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Practice Variation in Emergency Department Management of Children With Sickle Cell Disease Who Present With Fever

Eisenbrown, Katherine BS*; Ellison, Angela M. MD, MSc; Nimmer, Mark BA‡§; Badaki-Makun, Oluwakemi MD, CM; Brousseau, David C. MD, MS‡§

doi: 10.1097/PEC.0000000000001569
Original Articles
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Objectives Urgent medical evaluation is recommended for patients with sickle cell disease (SCD) and fever. Clear recommendations exist regarding certain aspects of treatment, but other areas lack evidence. We determined practice variation for children with SCD presenting with fever to the emergency department (ED).

Methods Retrospective chart review of children ages 3 months to 21 years with SCD presenting to the ED with fever greater than or equal to 38.5°C in the ED or preceding 24 hours. Visits from 3 sickle cell centers were included. Outcomes included blood culture, complete blood count, antibiotic treatment, chest x-ray, urinalysis, electrolytes, and hospital disposition. Differences greater than 10% were considered clinically meaningful.

Results The population included 14,454 visits, of which 4143 (29%) were febrile and met all inclusion criteria. A complete blood count and blood culture were obtained at 94% of visits, and antibiotics were given at 91%, with no differences among sites. Meaningful differences existed for disposition, with 52%, 43%, and 99% of patients admitted to the inpatient units at hospitals A, B, and C, respectively. Differences were seen in obtaining a urinalysis (33%, 17%, and 21%), electrolytes (2%, 50%, and 12%), and chest x-rays for patients 2 years and older (78%, 77%, 64%) for hospitals A, B, and C, respectively.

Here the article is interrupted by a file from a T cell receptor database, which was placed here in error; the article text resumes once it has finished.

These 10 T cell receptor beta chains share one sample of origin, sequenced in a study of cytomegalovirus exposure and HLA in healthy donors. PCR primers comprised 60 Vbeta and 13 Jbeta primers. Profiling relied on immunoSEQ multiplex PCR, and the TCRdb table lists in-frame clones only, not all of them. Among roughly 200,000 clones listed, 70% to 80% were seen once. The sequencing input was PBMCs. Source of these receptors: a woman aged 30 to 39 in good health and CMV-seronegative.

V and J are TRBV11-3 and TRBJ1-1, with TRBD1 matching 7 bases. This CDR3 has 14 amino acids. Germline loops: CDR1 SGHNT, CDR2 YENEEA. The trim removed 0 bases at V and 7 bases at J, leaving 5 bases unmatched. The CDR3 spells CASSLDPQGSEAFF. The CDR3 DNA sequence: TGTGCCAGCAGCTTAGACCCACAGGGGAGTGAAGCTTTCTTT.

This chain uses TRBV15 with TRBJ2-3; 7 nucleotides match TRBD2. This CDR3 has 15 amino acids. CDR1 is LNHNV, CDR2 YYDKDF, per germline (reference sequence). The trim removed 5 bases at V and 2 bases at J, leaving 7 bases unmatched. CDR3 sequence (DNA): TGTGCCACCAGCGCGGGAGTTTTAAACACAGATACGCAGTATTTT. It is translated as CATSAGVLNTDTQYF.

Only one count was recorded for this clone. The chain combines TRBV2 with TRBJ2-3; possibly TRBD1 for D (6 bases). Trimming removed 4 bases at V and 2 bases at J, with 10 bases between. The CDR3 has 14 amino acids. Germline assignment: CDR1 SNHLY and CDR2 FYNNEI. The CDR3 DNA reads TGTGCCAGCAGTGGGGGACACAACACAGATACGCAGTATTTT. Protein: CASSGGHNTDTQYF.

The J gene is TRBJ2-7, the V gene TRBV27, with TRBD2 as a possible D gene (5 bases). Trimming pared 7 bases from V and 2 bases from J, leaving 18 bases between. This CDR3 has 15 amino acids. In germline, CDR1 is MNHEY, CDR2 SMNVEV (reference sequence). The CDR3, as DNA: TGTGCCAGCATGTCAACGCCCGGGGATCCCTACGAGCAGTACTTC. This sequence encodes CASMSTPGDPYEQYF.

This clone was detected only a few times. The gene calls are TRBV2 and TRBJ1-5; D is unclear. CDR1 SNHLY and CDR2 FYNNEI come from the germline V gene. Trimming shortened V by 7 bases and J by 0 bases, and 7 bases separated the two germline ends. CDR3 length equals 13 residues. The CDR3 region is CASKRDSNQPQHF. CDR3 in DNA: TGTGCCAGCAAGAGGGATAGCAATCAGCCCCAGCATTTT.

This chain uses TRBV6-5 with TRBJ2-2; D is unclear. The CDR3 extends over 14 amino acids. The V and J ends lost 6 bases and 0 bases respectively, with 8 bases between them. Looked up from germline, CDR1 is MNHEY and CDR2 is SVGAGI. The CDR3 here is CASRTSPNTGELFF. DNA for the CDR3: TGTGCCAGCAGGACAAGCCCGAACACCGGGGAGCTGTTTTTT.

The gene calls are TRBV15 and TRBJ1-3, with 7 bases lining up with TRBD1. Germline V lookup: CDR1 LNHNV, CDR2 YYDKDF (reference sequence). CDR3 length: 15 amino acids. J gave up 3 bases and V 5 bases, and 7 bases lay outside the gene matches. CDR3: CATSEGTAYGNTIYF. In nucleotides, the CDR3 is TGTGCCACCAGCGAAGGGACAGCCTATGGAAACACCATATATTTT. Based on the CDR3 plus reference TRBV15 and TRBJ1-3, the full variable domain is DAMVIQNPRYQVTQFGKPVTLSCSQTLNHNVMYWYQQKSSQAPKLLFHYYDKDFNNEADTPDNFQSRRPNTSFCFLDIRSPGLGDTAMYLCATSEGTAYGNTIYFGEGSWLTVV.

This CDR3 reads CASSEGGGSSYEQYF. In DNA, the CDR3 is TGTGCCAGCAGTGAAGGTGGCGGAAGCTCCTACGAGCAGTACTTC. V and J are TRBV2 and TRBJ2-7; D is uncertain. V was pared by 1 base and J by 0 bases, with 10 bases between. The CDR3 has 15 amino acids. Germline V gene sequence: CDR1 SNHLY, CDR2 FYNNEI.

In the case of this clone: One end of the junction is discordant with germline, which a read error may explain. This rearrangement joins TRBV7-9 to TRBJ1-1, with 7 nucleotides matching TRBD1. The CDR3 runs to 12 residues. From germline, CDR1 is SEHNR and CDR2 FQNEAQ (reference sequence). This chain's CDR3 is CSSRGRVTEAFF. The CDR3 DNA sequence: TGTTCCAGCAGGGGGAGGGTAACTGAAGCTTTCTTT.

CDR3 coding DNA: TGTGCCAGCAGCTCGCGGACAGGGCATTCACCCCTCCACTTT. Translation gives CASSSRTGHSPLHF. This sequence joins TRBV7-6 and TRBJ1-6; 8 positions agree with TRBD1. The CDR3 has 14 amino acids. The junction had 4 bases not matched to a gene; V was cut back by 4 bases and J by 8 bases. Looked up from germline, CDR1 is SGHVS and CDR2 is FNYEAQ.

Conclusions Significant variation exists in the proportion of children who receive a urinalysis, electrolytes, chest x-ray, and, most importantly, admission to the hospital. These examples of practice variation represent potential opportunities to define best care practices for children with SCD presenting to the ED for fever.

From the *School of Medicine, Medical College of Wisconsin, Milwaukee, WI;

Pediatric Emergency Medicine, Department of Pediatrics, Children's Hospital of Philadelphia, Philadelphia, PA;

Pediatric Emergency Medicine, Medical College of Wisconsin;

§Children's Research Institute, Milwaukee, WI; and

Pediatric Emergency Medicine, Department of Pediatrics, Johns Hopkins University, Baltimore, MD.

Disclosure: The authors declare no conflict of interest.

Reprints: David C. Brousseau, MD, MS, Children's Corporate Center, Pediatric Emergency Medicine, Medical College of Wisconsin, Suite C550, 999 N 92nd St, Milwaukee, WI 53226 (e-mail: dbrousse@mcw.edu).

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